TripAssureTripAssure, a Trip Mate brand, has created the Assure Adventure Plans to cover travelers participating in climbing, skiing, mountaineering and trekking programs.

TripAssure's Adventure Plan and Adventure Plus Plan differ only in the coverage option which allows you to Cancel for Any Reason. In order to receive Cancel for Any Reason coverage you must purchase the Adventure Plan Plus within 14 days of paying your deposit or payment with RMI. We recommend that you carefully read the Plan Document that applies to your purchase.

Travel Advisories / Warnings

Please confirm any current travel advisories/warnings as well as passport and visa requirements with the US Department of State.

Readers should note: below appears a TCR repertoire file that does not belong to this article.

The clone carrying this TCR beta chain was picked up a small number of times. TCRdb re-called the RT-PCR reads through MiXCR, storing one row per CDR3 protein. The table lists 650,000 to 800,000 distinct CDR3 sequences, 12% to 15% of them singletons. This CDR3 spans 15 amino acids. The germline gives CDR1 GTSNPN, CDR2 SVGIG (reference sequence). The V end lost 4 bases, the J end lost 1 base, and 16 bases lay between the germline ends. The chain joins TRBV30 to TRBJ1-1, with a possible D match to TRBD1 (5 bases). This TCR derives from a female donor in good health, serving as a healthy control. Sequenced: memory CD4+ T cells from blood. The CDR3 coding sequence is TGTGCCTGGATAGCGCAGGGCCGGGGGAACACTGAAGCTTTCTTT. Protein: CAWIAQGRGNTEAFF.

Getting There

Travel to Mongolia's Chinggis Khan International Airport (ULN) typically takes 18 - 28 hours from the U.S. depending on your departure city, available connections, and flight times. Flights generally arrive in the evening of Day 2 of the itinerary.

Flights departing UlaanBaatar (ULN) may be booked for any time on Day 15 of the program.

Entry Requirements

A valid passport is required when traveling to Mongolia. Your passport must be valid for 6 months beyond the expected return date.

We suggest making a copy of the first two pages of your passport and keeping them in a separate bag as a backup. A copy should also be left with your emergency contact.

Airport Arrival

Proceed to Baggage Claim and then to Customs. There will be a random selection of bags for inspection. Be sure to keep all your bags together.

A transfer will be arranged for you from the airport to our hotel.